Then it was time for dinner and a look forward to a full day's activities tomorrow.

Tuesday 11th October 2011

The Sopa lodge at Lake Naivasha is a modern, comfortable place to stay and it gave all of the party the space and tranquility to recharge our batteries after our recent experiences and fire us up for the remainder of the trip.

The lodge is situated close to the lake and is surrounded by delightful grounds. First priority for us today was a boat trip on the lake. After first being escorted to the lake by a guard (there are Buffalo as well as other game wandering through the lodge grounds) we set off. We kept close to the edge of the lake and over the next couple of hours saw numerous Hippopotamus wallowing in the shallows, at least 4 magnificent African Fish Eagles, some close views of Pink-backed Pelicans, Whiskered Terns, Grey-headed Gulls and a couple of Yellow-billed Storks. Highlight for many, though, was 'kingfisher alley' where we were surrounded by many Pied Kingfishers. Most were perched at about head height and very close to the boat allowing fantastic photo opportunities. We also had glimpses of a Malachite Kingfisher as well as two posing Giant Kingfishers. The time went too quickly for us, but on our way back to shore we passed remarkably close to several African Buffalo in the more swampy grassland - we hoped they were not good swimmers!

After lunch, most of the party went out on the lake for another, unscheduled boat trip, such was the fun in the morning. All reported another great experience.

In between times, there was the opportunity to stalk the Giraffes which were using the lodge grounds as a feeding station, allowing more excellent photographic opportunities. Birds to see included a pair of noisy Lilac-breasted Rollers, a delightful pair of Amethyst Sunbirds and several Black-lored Babblers. However, bird of the day for many was the huge juvenile African Crowned Eagle which perched for some time in the accacias nearest to our accommodation, being mobbed by many birds. Another great day came to an end.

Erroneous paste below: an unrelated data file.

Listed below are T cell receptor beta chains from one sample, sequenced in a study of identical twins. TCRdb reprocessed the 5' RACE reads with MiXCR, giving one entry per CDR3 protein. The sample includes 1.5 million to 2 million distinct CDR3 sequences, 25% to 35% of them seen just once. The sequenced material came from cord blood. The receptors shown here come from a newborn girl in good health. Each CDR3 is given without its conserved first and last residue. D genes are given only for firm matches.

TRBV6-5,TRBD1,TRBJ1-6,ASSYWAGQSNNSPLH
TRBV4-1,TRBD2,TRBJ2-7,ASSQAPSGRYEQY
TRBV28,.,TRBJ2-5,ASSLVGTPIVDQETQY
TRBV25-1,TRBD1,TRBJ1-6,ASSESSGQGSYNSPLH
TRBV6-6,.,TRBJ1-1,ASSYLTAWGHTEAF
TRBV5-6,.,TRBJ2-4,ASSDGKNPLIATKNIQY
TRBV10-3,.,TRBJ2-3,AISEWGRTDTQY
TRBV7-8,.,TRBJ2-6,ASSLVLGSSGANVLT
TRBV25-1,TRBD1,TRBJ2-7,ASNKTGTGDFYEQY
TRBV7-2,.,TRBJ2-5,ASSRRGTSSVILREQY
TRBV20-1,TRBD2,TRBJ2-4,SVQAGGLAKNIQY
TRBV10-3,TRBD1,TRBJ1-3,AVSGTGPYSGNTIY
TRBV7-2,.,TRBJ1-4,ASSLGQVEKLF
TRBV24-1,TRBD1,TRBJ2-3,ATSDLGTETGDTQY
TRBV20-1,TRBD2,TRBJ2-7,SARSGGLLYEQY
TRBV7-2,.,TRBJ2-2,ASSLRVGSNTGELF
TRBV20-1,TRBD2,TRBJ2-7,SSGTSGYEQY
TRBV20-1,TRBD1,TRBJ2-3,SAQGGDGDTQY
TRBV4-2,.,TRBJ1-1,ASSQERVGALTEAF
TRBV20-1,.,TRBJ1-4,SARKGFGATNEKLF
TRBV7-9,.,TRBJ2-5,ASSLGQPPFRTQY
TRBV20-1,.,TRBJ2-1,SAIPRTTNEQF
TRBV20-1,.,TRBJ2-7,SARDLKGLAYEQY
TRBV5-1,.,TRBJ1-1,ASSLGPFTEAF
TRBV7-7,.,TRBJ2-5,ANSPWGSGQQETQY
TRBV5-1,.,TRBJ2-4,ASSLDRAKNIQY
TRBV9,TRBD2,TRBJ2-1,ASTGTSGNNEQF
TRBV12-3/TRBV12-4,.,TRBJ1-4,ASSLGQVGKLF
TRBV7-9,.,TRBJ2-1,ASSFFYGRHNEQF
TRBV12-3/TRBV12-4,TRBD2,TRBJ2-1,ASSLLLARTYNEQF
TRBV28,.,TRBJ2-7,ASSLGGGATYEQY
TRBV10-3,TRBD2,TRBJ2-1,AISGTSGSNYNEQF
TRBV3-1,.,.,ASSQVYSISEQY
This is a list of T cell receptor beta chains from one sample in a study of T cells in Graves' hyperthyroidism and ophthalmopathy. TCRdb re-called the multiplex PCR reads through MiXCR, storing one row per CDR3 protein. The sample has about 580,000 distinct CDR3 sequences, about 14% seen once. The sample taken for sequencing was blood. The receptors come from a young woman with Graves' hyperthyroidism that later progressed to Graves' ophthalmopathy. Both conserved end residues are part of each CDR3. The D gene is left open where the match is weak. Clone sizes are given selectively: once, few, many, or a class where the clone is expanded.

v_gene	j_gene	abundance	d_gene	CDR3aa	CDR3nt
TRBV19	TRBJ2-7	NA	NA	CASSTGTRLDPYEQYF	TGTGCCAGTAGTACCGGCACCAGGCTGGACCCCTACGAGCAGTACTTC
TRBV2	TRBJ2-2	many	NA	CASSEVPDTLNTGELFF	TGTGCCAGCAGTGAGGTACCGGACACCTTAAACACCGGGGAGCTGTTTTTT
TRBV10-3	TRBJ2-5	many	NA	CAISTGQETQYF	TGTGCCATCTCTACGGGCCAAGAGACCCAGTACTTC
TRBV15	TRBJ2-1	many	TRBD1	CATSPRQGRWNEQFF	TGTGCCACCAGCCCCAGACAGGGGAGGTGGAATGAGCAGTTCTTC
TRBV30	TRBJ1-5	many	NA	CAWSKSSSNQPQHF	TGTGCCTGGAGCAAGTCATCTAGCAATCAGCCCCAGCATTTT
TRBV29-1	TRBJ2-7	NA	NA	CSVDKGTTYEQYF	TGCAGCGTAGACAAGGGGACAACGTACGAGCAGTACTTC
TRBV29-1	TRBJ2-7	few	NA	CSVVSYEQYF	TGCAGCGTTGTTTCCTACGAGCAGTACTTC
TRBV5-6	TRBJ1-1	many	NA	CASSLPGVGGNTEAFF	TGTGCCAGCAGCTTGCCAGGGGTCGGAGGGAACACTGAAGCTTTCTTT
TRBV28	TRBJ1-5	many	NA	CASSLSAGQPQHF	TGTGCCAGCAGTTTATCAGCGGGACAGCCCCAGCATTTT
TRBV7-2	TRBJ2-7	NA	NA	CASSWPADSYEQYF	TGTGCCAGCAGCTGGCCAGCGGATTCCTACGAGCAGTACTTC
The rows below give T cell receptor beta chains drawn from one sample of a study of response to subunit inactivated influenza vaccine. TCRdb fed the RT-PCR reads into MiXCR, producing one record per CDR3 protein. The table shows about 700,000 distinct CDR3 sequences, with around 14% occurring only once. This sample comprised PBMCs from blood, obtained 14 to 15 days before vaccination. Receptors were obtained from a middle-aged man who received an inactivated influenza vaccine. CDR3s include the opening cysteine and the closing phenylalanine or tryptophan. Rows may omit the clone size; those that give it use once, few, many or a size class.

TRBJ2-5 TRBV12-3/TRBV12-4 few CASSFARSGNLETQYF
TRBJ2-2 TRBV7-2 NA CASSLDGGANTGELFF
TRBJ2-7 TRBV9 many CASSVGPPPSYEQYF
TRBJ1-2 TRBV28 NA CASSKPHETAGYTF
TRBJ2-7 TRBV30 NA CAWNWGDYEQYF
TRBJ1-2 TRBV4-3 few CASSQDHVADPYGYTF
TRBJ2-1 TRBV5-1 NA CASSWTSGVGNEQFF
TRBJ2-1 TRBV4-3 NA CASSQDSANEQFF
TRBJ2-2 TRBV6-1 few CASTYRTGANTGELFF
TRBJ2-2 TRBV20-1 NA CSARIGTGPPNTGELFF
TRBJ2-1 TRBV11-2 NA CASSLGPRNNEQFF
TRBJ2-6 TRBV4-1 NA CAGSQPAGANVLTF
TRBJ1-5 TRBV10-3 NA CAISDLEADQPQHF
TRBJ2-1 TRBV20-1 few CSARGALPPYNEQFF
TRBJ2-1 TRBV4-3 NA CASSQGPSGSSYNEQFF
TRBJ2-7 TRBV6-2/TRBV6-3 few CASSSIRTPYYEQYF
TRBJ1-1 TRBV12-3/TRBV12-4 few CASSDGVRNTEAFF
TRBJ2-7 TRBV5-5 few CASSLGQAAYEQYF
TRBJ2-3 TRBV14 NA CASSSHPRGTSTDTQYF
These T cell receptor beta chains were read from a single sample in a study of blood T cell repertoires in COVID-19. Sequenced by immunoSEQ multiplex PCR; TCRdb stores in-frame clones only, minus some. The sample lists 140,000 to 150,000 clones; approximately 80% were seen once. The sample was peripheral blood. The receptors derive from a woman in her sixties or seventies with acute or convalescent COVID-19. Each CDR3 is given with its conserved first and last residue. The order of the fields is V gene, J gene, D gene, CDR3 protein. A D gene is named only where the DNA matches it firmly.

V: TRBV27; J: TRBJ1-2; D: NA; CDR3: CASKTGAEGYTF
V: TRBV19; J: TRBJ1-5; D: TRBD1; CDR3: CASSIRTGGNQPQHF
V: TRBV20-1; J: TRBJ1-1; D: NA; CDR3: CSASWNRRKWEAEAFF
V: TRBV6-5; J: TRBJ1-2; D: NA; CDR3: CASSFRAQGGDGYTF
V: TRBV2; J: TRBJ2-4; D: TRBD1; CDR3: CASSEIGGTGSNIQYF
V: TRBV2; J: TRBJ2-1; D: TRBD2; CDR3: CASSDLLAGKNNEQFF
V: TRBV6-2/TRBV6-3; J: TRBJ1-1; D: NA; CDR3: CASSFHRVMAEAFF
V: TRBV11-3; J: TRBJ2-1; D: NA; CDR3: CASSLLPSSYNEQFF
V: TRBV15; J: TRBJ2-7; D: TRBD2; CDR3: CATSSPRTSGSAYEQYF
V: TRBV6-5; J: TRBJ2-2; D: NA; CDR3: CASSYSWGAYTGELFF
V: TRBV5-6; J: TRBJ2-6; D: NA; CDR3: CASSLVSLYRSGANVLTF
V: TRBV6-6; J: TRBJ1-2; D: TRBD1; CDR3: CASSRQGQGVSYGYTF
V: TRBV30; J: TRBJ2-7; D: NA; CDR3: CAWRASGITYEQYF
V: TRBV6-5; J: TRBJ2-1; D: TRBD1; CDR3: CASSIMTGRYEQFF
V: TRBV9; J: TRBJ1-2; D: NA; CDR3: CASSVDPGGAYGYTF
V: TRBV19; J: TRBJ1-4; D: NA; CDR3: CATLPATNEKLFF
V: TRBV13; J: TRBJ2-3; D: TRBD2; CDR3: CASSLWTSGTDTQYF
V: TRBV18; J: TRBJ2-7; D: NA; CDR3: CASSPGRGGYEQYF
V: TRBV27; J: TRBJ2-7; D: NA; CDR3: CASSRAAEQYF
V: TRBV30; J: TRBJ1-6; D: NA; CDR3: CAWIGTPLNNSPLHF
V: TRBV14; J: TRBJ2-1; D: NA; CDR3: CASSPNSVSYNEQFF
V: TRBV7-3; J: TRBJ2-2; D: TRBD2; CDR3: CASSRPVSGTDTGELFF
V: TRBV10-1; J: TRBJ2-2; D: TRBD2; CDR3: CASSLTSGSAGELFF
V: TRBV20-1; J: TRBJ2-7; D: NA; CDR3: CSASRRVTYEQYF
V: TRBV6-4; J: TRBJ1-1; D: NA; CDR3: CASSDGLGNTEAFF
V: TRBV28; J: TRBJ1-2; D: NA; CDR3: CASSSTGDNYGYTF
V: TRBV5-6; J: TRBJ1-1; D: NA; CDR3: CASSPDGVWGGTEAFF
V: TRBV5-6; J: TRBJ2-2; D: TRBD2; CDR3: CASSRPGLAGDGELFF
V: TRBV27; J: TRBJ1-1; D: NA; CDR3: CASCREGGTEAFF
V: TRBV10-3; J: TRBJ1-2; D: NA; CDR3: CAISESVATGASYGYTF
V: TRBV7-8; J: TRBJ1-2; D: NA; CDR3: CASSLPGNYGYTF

Wednesday 12th October 2011

We left the Lake Naivasha lodge at 9:30 this morning for the relatively short drive north to our destination for the next two nights, Lake Nakuru Lodge. When we arrived at the park entrance we began a slow drive through the park to our accommodation, wildlife watching on the way. There were numerous distractions on the bird front, including several obliging Steppe Buzzards. We saw a couple of Garden Warblers, reminders for some of the summer in England. Then we caught a glimpse of our first White Rhinoceros of the trip in the vegetation adjoining the lake. We checked in to our lodge then went on an afternoon game drive after lunch. Gradually, we made our way to the lake shore. We had been hoping for swathes of Flamingoes, but we were to be disappointed. There were only a couple of hundred present, along with a similar number of Great White Pelicans. Flamingoes are the most fickle of birds, and clearly the conditions on the lake at this time are not to their liking. However, we consoled ourselves with a whole variety of shorebirds including Avocet, Black-winged Stilt, lots of Ruff, Wood Sandpipers and Little and Temminck's Stints. We were able to get out of our vehicles here, and this was a welcome change. A pair of White Rhinoceros had been spotted a short distance along the lake shore and, rejoining our vehicles, we made our way there and were treated to the rarely witnessed sight of a mother White Rhinoceros suckling her youngster.